Residential And Commercial Real Estate Funds Dominate Sector

On behalf of The Law Office of Lynnette Ariathurai, A Professional Corporation posted in Commercial Real Estate on Thursday, August 16, 2012.

A real estate fund is a mutual fund which invests mainly in mortgages and real estate. The purpose of the fund is to produce income and capital gains for its investors. Real estate funds in California and elsewhere invest in residential, as well as, commercial real estate. These funds have historically been dominant in the real estate sector; however, many are speculating that its sector dominance could be nearing an end.

In the last year, the real estate funds in the U.S. returned an average of 37.44 percent annually, which leads all sector categories. Also, in the past three years, real estate funds bested its closest competitor in the sector by 21.63 percent annually. Global real estate funds reported an average annual return of 19.58 percent, which leads the global real estate sector.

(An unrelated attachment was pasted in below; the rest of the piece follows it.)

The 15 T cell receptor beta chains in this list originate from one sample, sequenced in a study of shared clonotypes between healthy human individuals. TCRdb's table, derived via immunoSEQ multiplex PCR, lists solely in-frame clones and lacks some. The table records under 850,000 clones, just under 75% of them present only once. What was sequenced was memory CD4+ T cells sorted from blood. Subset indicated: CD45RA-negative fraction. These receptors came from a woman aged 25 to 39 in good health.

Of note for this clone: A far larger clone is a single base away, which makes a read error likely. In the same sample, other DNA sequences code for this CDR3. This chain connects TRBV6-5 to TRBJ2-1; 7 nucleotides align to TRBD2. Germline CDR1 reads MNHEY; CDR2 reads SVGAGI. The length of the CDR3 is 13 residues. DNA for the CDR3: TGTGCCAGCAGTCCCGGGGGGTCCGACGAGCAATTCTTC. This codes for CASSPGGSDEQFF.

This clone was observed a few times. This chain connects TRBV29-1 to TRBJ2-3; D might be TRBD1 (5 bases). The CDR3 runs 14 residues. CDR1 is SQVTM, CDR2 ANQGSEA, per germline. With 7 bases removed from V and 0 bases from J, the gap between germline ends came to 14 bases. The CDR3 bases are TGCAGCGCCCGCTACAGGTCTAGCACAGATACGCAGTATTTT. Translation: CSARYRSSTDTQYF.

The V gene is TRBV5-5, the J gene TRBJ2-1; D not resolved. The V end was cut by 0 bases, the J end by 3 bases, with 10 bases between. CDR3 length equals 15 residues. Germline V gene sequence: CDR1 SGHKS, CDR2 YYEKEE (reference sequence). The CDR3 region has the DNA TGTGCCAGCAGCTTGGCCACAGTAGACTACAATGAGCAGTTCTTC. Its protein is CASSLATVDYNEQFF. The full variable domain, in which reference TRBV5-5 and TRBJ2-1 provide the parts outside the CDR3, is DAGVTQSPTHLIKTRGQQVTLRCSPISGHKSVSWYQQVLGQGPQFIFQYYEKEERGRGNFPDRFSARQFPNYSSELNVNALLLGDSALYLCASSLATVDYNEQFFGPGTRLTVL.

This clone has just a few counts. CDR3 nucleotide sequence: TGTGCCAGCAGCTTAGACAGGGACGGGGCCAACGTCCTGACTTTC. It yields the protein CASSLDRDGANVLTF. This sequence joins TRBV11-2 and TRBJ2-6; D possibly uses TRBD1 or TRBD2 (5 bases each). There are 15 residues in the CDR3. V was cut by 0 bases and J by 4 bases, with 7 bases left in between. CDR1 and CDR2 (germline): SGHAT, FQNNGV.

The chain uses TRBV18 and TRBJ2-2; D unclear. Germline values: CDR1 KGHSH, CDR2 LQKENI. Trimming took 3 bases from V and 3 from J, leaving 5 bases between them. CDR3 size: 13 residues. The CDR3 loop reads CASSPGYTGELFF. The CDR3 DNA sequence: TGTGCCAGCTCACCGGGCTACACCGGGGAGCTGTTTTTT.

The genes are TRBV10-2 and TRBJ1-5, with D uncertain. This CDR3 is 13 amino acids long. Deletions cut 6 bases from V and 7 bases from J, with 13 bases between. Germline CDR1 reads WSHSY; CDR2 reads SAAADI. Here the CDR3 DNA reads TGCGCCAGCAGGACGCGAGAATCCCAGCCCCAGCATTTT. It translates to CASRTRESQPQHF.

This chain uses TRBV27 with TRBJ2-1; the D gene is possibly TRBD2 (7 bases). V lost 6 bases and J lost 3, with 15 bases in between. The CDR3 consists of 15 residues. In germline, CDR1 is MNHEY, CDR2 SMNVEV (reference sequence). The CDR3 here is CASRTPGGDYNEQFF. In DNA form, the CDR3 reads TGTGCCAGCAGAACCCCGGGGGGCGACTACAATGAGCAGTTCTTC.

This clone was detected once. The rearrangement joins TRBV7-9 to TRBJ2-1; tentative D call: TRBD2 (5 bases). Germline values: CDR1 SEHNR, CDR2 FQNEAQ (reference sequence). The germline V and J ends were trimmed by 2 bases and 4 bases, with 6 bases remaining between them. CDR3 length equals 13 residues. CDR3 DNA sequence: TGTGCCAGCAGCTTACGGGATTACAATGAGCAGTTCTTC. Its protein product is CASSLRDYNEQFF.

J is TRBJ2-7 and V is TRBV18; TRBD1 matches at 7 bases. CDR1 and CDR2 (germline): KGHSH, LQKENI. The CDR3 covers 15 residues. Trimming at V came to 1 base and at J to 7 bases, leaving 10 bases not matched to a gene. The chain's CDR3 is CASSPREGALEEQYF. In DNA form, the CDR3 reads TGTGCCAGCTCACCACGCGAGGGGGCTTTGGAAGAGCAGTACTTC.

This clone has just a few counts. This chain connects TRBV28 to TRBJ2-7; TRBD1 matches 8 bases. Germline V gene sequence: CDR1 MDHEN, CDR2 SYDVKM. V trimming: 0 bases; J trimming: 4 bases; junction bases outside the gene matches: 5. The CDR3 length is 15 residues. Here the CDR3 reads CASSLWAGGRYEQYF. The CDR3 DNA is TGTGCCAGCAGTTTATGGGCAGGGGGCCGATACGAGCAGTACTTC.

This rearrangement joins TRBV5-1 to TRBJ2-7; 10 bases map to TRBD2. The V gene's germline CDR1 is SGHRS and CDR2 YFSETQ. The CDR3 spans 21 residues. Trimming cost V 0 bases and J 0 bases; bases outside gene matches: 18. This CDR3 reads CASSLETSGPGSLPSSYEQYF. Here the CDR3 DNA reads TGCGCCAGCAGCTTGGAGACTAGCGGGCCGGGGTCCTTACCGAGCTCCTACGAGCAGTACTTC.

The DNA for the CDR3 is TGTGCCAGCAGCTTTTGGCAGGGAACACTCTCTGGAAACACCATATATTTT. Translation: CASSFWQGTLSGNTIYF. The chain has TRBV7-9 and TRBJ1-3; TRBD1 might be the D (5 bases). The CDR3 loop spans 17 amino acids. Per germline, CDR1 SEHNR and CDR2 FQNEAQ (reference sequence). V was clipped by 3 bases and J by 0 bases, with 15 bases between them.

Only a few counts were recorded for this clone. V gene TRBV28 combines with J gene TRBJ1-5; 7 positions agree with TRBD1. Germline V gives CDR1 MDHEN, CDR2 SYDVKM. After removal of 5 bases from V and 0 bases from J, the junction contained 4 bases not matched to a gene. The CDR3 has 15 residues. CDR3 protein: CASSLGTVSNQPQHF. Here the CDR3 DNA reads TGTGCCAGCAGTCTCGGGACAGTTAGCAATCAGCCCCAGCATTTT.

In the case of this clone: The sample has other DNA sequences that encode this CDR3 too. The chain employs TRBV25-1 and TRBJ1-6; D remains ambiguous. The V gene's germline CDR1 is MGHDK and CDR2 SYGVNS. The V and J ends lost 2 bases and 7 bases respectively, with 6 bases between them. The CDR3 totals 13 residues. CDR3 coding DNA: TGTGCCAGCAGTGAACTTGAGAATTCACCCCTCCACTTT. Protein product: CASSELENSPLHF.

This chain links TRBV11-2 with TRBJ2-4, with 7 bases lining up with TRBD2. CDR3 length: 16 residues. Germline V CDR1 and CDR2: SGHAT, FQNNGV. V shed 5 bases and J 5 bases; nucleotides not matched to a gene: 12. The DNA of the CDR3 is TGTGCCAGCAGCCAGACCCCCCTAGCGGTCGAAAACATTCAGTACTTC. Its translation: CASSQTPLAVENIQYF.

Despite their historical successes, some experts suspect that real estate funds may not be able to keep up their sector dominance, due to a large amount of real estate investment trusts. This is largely due to the fact that a large portion of the real estate funds consist of real estate investment trusts. Investors question whether the common strategy used by real estate investment trusts of low interest rates, supported by subdued inflation is a strong foundation for investment over the long run.

No matter what type of entity is purchasing commercial real estate, it is always a good idea to do thorough research into the market before making the investment. This type of investment can be quite profitable or it can backfire and cause significant loss. Also, purchasers in California or elsewhere, should make sure to understand all applicable real estate laws governing the transaction. It would be unfortunate if a loss was caused by a simple oversight in a contract.

Source: Investors.com, "3-Year Run: That's How Long REIT Funds Have Outperformed, But Can They Continue?," Paul Katzeff, Aug. 10, 2012


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